Tāngyuán is one of my favorite desserts.
It is a simple yet delicious dessert traditionally eaten on Lantern Festival day, the 15th day of the Lunar New Year (February 17th of this year). Given that we have places to go this year, my family thought it would be a good idea to make them early, so we made and ate Tāngyuán, this weekend.
Most of the time, I just eat the Tāngyuán that one of my relatives made or get them from a shop/restaurant, but this is a special year for me because this is my year and I volunteered to make this by hand because I remember making this when I was younger and having a blast rolling them in my hands. (Yes, I am a hare. Are you really that surprise? Lol.) Anyway, I asked one of my parents for the recipe because I forgot and found out that it was super easy to make. You can buy the ingredients at almost any Asian markets and the rest you can find in your own cupboard. And by the way, rice flour is a gluten-free food, so this is okay to eat if you are following a gluten-free diet.
What you will need:
- 1 package of glutinous rice flour (makes about approx. 40-50 Tāngyuán depending on how big or small you roll them)
- 1 jar of sesame spread OR 1 can of red bean paste (these are fillings..read my note on the bottom about fillings.)
- 3/4 + cup of water (this is more of an estimate, you will need more water than this)
- 1/2 cup of brown sugar
- 1/2 of a ginger root, cut up and smashed (to release the aroma and flavor) If you are worried about it being not pretty, you can put into a bit of cheese cloth and tie it up and then scoop out later from the soup. Clean and simple.
- Optional: a couple of Longan (dry ones are fine and these are just added in for aroma and enhance flavoring)
1.) Empty bag of glutinous flour into a mixing bowl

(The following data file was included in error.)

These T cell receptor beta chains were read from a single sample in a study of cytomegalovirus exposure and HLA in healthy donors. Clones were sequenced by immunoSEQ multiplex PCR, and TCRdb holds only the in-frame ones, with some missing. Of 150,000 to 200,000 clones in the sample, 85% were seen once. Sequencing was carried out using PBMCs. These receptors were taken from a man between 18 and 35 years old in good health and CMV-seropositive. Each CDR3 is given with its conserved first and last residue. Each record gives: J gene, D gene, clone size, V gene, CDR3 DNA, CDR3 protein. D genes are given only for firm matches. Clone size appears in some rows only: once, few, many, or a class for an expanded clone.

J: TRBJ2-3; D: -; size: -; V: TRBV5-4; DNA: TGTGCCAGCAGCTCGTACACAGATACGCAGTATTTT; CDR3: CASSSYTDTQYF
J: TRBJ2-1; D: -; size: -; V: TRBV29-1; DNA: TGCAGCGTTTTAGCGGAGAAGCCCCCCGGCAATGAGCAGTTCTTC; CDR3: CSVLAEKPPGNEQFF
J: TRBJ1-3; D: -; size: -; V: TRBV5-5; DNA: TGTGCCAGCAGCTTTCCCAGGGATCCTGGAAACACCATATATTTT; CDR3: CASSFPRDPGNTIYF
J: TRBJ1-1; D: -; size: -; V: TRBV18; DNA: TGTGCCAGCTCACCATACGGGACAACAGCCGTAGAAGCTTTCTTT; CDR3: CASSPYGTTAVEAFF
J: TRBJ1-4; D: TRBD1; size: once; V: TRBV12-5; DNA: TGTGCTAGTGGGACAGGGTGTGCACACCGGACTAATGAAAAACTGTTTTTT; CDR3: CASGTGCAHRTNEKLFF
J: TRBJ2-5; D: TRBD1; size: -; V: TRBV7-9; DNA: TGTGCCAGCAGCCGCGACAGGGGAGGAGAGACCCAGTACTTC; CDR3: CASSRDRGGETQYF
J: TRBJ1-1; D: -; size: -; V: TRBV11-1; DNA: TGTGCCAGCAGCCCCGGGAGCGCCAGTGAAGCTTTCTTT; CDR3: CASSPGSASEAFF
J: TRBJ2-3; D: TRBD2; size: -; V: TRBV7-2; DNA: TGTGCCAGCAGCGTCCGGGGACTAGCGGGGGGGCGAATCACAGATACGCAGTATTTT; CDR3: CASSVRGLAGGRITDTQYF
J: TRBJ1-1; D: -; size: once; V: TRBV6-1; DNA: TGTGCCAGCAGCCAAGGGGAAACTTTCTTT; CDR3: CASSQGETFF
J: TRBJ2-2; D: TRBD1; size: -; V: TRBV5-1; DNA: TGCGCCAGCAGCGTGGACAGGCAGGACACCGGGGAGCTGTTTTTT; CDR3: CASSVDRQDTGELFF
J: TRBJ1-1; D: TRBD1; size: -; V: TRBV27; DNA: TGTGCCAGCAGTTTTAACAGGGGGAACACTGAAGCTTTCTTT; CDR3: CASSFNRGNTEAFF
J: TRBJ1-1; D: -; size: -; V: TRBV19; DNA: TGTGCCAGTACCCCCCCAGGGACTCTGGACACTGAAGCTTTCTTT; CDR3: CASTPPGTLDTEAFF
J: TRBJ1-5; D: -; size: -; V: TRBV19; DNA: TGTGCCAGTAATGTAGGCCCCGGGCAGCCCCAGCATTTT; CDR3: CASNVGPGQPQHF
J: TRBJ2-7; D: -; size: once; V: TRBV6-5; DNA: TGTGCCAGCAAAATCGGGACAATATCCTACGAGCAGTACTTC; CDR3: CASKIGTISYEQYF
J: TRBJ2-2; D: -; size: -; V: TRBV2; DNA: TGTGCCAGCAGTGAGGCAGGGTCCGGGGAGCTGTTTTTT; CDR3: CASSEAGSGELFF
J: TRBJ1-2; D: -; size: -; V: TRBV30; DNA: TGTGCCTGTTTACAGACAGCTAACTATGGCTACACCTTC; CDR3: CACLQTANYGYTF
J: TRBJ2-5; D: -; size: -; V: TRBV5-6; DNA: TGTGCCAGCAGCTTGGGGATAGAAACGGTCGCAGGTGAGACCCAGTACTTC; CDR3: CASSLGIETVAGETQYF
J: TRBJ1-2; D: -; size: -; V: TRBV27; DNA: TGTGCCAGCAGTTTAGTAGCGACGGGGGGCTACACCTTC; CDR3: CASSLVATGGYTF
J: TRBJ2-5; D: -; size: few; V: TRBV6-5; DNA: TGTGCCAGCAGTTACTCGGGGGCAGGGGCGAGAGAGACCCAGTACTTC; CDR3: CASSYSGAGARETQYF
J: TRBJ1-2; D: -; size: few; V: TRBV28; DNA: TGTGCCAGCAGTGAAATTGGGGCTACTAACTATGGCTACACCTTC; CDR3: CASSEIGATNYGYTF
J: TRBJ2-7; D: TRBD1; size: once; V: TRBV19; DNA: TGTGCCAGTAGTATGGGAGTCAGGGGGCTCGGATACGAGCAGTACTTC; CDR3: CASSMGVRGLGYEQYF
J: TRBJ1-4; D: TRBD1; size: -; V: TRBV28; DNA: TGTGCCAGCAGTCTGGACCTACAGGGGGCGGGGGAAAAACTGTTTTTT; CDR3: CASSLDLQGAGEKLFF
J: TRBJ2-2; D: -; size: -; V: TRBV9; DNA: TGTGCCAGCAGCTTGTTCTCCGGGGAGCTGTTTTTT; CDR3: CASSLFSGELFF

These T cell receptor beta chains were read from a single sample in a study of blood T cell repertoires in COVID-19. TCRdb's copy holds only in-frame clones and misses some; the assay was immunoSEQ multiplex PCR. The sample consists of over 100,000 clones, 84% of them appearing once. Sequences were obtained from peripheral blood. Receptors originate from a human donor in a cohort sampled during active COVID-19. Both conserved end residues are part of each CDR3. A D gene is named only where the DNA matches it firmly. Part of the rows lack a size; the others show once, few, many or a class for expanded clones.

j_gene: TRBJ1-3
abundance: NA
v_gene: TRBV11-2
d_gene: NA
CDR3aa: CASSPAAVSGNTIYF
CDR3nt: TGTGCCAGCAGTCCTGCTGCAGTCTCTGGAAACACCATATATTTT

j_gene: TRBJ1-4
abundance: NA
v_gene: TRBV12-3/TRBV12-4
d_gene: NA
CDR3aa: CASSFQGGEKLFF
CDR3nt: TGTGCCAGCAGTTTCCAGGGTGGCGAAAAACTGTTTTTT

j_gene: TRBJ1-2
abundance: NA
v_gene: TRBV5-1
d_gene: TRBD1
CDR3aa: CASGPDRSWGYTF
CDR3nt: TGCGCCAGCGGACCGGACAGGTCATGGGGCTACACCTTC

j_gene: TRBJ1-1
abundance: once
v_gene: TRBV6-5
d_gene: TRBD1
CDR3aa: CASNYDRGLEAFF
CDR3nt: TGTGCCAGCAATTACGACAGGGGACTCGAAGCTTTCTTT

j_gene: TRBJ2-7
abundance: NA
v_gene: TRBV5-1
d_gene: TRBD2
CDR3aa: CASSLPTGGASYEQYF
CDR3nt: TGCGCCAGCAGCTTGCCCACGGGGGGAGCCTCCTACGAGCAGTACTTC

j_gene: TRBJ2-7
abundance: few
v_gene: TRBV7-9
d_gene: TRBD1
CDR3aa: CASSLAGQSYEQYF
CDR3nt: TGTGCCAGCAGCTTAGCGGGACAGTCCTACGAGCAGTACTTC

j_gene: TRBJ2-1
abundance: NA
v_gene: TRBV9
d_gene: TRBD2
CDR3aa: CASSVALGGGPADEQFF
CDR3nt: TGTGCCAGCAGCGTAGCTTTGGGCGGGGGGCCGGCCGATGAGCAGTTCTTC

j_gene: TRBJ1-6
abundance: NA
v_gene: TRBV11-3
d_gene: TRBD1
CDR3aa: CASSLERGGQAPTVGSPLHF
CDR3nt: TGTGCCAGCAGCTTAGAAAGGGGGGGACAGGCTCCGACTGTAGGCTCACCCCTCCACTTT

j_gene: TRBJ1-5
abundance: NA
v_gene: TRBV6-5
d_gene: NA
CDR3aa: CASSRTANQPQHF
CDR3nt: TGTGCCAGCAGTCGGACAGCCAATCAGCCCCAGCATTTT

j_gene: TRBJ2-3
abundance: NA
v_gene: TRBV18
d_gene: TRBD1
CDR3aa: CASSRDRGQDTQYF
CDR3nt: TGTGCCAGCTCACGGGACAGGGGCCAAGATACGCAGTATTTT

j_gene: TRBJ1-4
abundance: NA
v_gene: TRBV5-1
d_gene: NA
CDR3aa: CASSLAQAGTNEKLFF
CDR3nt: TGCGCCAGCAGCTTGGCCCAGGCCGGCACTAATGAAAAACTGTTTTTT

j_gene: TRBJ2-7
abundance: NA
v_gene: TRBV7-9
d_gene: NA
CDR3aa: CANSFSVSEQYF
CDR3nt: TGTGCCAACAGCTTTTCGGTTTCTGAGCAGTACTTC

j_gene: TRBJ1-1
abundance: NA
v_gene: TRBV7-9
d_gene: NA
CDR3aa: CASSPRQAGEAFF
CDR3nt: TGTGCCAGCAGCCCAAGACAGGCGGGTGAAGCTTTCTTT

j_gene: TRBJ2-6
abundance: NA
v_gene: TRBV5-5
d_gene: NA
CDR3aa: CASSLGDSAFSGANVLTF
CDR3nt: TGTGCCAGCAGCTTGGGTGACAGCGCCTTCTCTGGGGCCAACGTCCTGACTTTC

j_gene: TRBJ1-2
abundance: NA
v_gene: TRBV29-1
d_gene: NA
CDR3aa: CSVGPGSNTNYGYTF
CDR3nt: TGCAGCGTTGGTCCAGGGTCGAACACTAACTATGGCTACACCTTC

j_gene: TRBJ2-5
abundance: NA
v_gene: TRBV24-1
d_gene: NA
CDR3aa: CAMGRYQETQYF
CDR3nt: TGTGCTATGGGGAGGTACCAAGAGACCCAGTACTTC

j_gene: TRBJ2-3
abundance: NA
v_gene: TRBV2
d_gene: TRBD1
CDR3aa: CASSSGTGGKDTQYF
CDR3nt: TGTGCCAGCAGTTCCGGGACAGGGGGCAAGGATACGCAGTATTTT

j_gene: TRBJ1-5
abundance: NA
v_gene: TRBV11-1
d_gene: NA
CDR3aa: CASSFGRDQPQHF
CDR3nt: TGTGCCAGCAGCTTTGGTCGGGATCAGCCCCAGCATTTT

2.) Add in 3/4 cup of water and mix
3.) Knead. Make sure that the dough is not too hard nor too sticky. If the dough is too hard, it needs a bit more water, but don’t put too much in because if it has too much water, then you will need to put more glutinous flour in to firm it up. Basically, you will know the dough is ready when it’s becomes a soft to the touch, but without being too sticky.
4.) Get a fistful of dough and roll it on your hand and cut out little pieces about 1.5 to 2 inches. Don’t worry if this is a bit bigger, you don’t have to be too precise, but the bigger the dough ball the better if you are just starting out because the filling can get tricky.
5.) After you get all the dough cut into specific size, you roll them in the middle of your palm into a ball. Then using your palm, you flatten the ball so that it’s flat and you can then fill it with filling. (See picture)
6.) Fill the middle of the flatten rice ball with a bit of filling. Don’t try to cram too much in because you will have to carefully fold it up and then roll it in your hands, so that it becomes a ball again. (If you put too much filling in, it will burst open and you will get filling on the dough, in your hands, and creating a big mess.)
7.) Fill a pot with water (about 3-4 cups) and let it boil. (Pot #1)
8.) Fill another pot with water (about 4-5 cups) and let it boil. (Pot #2) When it boils, Put in the 1/2 cup of brown sugar, all the ginger, and the optional Longan.
9.) When the water is boiling in Pot #1, carefully drop each Tāngyuán in the pot, carefully stir once to make sure it’s not sticking. You may have to do this in batches if you have a lot of Tāngyuán. But don’t worry, they are really quick to cook.
10) Once you see the Tāngyuán float up in Pot #1**, it’s done. You can then transfer the Tāngyuán into Pot #2 and let it soak in the syrup for about 2-3 minutes. Then it’s time to serve it up in your favorite cup/bowl.
**You can discard the water in Pot #1.
*Fillings: You can have whatever sweet fillings you like in these, but traditionally, it’s usually lotus paste, black sesame paste, red bean (azuki) paste. I prefer black sesame or red bean (azuki) paste.
I had a great time making this at home today and I hope you do, too. Enjoy and let me know how it goes for you.